The Conference Board of Canada’s slogan is Insights You Can Count On.
Last week, the Conference Board published three reports recommending the strengthening of intellectual property rights in Canada.
The reports—Intellectual Property Rights in the Digital Economy; National Innovation and Performance and Intellectual Property Rights: A Comparative Analysis; and Intellectual Property Rights -Â Creating Value and Stimulating Investment -Â were rolled out as Stephen Harper’s team announced new copyright legislation could be tabled in the fall.
The Conference Board of Canada is a not-for-profit research institute that proclaims it does not lobby for specific interests.
All that is in question now.
After reviewing the documents, Ottawa-based law professor Michael Geist, an expert on internet and e-commerce law, accused the conference board of plagiarizing large chunks of its reports from
the International Intellectual Property Alliance, a powerful lobby group representing the US music, film and software industry.
At first, the Conference Board defended its reports.
But Friday, it recalled all three of them.
“An internal review has determined that these reports did not follow the high quality research standards of the Conference Board of Canada,” according to a message on its homepage.
The Conference Board of Canada had pirated its research.
The question is, who paid for the research? The Conference Board won’t say.
But Geist asserts the report was actually paid for by industry groups—the US Chamber of Commerce, Canadian Chamber of Commerce, Canadian Anti-Counterfeiting Network, among others—with a vested interest in stronger copyright laws and, surprisingly, the Ontario government.
“The report itself was funded by copyright lobby groups along with the Ontario Ministry of Research and Innovation,” Geist wrote on his blog. “The role of the Ontario government obviously raises questions about taxpayer dollars being used to pay for a report that simply recycles the language of a US lobby group paper.”
The release announcing the board’s reports was titled, Canada Seen as the File Swapping Capital of the World. It asserted the estimated number of illicit downloads in Canada was 1.3 billion.
“The report does not come close to supporting these claims,” wrote Geist on his blog.
The information relied on a 2008 Canadian Recording Industry Association news release citing a survey done in 2006.
“In other words,” wrote Geist, “the Conference Board relies on a survey of 1200 people conducted more than three years ago to extrapolate to a claim of 1.3 billion unauthorized downloads (the survey itself actually ran counter to many of CRIA’s claims).”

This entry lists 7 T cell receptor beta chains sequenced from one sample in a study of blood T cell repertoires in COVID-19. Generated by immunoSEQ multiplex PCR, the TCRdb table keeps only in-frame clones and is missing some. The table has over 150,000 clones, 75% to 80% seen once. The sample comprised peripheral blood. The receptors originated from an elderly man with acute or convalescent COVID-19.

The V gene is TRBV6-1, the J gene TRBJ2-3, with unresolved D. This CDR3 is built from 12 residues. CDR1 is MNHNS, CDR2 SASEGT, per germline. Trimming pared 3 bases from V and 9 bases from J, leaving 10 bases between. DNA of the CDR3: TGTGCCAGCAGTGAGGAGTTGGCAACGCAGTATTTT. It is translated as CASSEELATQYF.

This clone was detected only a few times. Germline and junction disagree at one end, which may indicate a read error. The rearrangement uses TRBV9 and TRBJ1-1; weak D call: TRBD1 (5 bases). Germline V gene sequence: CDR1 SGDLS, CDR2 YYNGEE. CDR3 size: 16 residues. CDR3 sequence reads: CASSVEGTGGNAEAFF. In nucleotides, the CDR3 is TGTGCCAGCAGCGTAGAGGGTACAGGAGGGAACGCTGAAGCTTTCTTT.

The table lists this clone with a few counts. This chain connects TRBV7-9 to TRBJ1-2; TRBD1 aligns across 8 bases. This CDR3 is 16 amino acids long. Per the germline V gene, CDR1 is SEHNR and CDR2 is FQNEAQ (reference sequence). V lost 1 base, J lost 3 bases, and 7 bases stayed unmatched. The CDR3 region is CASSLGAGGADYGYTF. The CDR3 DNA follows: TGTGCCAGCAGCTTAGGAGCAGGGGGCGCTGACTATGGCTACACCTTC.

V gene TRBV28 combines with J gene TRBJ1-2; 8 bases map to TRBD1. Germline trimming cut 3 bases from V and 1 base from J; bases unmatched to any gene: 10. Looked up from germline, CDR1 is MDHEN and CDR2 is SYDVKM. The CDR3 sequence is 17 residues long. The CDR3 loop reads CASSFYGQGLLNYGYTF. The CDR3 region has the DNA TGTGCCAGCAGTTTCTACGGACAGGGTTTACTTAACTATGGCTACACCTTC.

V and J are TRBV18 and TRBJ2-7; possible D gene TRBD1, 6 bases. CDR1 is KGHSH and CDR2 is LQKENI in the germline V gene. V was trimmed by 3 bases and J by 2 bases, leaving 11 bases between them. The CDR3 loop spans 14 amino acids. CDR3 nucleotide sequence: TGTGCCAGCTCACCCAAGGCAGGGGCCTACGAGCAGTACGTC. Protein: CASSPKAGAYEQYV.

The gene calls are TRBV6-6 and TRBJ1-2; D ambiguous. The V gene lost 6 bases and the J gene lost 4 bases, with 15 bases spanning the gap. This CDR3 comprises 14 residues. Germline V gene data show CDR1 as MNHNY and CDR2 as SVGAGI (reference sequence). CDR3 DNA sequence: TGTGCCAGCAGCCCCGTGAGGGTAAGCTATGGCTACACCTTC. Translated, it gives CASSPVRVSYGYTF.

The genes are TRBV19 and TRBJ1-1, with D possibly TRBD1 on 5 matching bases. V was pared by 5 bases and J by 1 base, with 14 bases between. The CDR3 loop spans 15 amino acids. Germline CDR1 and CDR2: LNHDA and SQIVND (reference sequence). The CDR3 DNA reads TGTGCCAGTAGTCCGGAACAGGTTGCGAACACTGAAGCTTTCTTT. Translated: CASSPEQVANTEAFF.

That is, it was pure conjecture, and almost impossible to verify. But it grabbed headlines and manipulated public opinion, creating the impression there’s a problem in Canada that must be solved.
And the whole affair gets even murkier.
One of the researchers asked to contribute to the report was University of Ottawa law professor Jeremy de Beer.
De Beer was asked to contribute independent research to the intellectual property study.
His findings ran counter to many of the Conference Board of Canada’s conclusions, and his research was not used in any of the reports.
It didn’t say what the Conference Board wanted, so it was rejected.
In an interview with the Ottawa Citizen, De Beer called that strange.
“I would have thought that they would have more carefully weighed the various perspectives that they solicited,” he told the paper on Wednesday. “I’m not interested in picking a fight with them. If they want to commission research from me and then ignore it, that’s their prerogative.”
The whole affair has sullied the reputation of the Conference Board of Canada, and raises questions about why the reports were commissioned and handled as they were.
Geist calls it policy laundering, paying a respected Canadian research institute to parrot unsubstantiated claims made in the US. It gives the claims weight, and builds support for copyright legislation.
And Ottawa is preparing new copyright legislation for tabling in the fall. You might remember the last attempt, which died when the election was called. It was lauded by the music, film and software lobby and would have dramatically restricted the use of digital media in Canada. For example, it would have restricted people’s ability to share music—even among family members living in the same house.
The whole affair reeks of manipulation.
Now, at the very least, the reputation of a respected Canadian research institute has been sorely damaged by the affair.
And when you see the slogan, Insights You Can Count On, you’ll probably be thinking something else entirely. (Richard Mostyn)